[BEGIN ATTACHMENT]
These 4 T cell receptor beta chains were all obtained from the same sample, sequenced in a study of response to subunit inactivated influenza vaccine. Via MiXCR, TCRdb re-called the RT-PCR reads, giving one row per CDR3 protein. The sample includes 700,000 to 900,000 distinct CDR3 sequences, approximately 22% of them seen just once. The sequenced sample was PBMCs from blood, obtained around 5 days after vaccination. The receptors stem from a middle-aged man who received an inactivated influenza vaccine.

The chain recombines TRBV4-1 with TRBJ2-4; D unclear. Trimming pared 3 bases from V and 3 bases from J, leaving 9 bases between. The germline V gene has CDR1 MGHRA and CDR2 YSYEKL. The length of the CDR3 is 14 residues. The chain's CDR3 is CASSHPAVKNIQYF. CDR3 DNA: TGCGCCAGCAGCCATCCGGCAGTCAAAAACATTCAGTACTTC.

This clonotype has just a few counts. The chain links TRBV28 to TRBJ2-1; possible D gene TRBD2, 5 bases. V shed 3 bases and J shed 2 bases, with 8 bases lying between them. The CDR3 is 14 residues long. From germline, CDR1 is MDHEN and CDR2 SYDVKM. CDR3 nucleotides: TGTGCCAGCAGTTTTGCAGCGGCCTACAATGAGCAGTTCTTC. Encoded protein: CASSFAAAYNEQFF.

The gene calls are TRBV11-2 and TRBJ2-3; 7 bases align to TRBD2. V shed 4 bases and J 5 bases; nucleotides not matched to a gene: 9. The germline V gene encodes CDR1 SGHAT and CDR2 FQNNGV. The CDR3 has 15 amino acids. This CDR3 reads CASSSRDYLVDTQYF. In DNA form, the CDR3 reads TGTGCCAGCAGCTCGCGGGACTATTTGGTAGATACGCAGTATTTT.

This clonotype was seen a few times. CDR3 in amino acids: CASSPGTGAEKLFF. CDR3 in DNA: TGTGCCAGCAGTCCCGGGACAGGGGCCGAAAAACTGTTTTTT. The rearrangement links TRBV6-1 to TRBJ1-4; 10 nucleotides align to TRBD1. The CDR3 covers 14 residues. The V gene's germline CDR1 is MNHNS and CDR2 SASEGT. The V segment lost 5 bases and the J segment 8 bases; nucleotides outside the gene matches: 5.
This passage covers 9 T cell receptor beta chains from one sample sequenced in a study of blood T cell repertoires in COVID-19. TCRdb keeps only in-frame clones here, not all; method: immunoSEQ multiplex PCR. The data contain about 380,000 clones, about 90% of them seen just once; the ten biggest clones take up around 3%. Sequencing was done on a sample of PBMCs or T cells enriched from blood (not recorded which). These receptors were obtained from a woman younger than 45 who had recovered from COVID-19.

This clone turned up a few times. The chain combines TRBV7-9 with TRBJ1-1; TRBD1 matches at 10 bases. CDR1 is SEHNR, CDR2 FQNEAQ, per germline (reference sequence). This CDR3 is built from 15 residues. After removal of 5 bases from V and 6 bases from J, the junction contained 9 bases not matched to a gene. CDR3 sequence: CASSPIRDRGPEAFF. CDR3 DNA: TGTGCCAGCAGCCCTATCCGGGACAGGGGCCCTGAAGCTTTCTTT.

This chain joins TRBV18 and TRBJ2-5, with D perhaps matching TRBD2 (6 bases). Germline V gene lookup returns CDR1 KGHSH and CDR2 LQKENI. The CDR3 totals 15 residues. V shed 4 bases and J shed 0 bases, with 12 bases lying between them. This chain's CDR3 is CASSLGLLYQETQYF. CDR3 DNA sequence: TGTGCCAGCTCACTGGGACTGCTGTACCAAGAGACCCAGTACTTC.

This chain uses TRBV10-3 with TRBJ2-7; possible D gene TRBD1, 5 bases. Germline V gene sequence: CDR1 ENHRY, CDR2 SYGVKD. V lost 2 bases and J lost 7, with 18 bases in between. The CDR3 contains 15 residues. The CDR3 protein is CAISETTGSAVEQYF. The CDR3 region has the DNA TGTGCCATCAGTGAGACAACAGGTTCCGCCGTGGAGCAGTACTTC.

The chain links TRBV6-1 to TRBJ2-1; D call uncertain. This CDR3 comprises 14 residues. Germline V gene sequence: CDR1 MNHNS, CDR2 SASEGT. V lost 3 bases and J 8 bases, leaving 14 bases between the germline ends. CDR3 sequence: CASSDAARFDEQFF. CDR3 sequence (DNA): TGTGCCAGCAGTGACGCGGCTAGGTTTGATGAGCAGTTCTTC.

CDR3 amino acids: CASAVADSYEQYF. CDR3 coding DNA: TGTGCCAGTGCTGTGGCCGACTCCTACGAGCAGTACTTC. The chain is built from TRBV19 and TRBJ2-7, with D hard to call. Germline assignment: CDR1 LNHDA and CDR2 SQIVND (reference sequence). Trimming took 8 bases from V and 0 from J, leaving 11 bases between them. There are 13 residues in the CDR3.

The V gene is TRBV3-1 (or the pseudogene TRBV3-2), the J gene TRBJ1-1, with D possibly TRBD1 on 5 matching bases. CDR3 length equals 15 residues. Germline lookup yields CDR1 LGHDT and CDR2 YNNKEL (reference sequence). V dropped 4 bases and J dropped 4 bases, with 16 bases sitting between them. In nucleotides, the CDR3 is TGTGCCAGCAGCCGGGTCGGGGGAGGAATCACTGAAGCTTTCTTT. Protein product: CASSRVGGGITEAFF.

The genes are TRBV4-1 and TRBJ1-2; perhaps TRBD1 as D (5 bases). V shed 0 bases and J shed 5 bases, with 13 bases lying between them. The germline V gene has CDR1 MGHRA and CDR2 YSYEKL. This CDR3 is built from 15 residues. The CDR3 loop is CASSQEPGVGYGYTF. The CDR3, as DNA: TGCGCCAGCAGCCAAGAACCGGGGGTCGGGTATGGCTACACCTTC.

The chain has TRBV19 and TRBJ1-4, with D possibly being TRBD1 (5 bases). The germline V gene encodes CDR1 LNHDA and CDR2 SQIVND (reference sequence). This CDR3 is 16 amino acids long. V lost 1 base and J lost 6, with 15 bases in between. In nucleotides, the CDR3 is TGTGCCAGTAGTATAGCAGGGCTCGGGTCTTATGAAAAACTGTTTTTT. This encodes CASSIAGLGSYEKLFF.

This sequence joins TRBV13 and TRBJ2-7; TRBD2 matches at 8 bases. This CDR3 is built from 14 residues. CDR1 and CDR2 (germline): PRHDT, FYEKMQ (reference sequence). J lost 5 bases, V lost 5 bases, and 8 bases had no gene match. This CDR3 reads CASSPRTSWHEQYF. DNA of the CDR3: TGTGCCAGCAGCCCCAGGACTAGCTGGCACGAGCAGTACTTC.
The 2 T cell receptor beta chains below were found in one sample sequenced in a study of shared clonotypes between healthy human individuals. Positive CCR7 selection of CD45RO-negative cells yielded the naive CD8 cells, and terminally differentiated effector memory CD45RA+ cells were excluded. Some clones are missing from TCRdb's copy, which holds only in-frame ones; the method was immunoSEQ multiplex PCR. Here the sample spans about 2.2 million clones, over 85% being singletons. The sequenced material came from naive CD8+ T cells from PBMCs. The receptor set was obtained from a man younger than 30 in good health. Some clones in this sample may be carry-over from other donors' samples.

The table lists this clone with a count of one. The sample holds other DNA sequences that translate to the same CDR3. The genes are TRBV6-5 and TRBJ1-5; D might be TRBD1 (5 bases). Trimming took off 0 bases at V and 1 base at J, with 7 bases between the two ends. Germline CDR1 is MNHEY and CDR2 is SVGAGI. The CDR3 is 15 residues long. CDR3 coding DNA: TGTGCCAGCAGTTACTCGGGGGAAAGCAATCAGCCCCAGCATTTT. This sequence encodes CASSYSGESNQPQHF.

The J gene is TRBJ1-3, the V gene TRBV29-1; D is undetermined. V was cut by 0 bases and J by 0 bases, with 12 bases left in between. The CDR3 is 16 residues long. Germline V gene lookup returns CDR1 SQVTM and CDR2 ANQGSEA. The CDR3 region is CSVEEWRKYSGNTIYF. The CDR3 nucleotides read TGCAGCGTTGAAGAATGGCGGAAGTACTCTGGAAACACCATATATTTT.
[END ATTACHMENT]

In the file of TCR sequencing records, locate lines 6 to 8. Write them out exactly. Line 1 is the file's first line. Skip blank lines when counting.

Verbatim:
This passage covers 9 T cell receptor beta chains from one sample sequenced in a study of blood T cell repertoires in COVID-19. TCRdb keeps only in-frame clones here, not all; method: immunoSEQ multiplex PCR. The data contain about 380,000 clones, about 90% of them seen just once; the ten biggest clones take up around 3%. Sequencing was done on a sample of PBMCs or T cells enriched from blood (not recorded which). These receptors were obtained from a woman younger than 45 who had recovered from COVID-19.

This clone turned up a few times. The chain combines TRBV7-9 with TRBJ1-1; TRBD1 matches at 10 bases. CDR1 is SEHNR, CDR2 FQNEAQ, per germline (reference sequence). This CDR3 is built from 15 residues. After removal of 5 bases from V and 6 bases from J, the junction contained 9 bases not matched to a gene. CDR3 sequence: CASSPIRDRGPEAFF. CDR3 DNA: TGTGCCAGCAGCCCTATCCGGGACAGGGGCCCTGAAGCTTTCTTT.

This chain joins TRBV18 and TRBJ2-5, with D perhaps matching TRBD2 (6 bases). Germline V gene lookup returns CDR1 KGHSH and CDR2 LQKENI. The CDR3 totals 15 residues. V shed 4 bases and J shed 0 bases, with 12 bases lying between them. This chain's CDR3 is CASSLGLLYQETQYF. CDR3 DNA sequence: TGTGCCAGCTCACTGGGACTGCTGTACCAAGAGACCCAGTACTTC.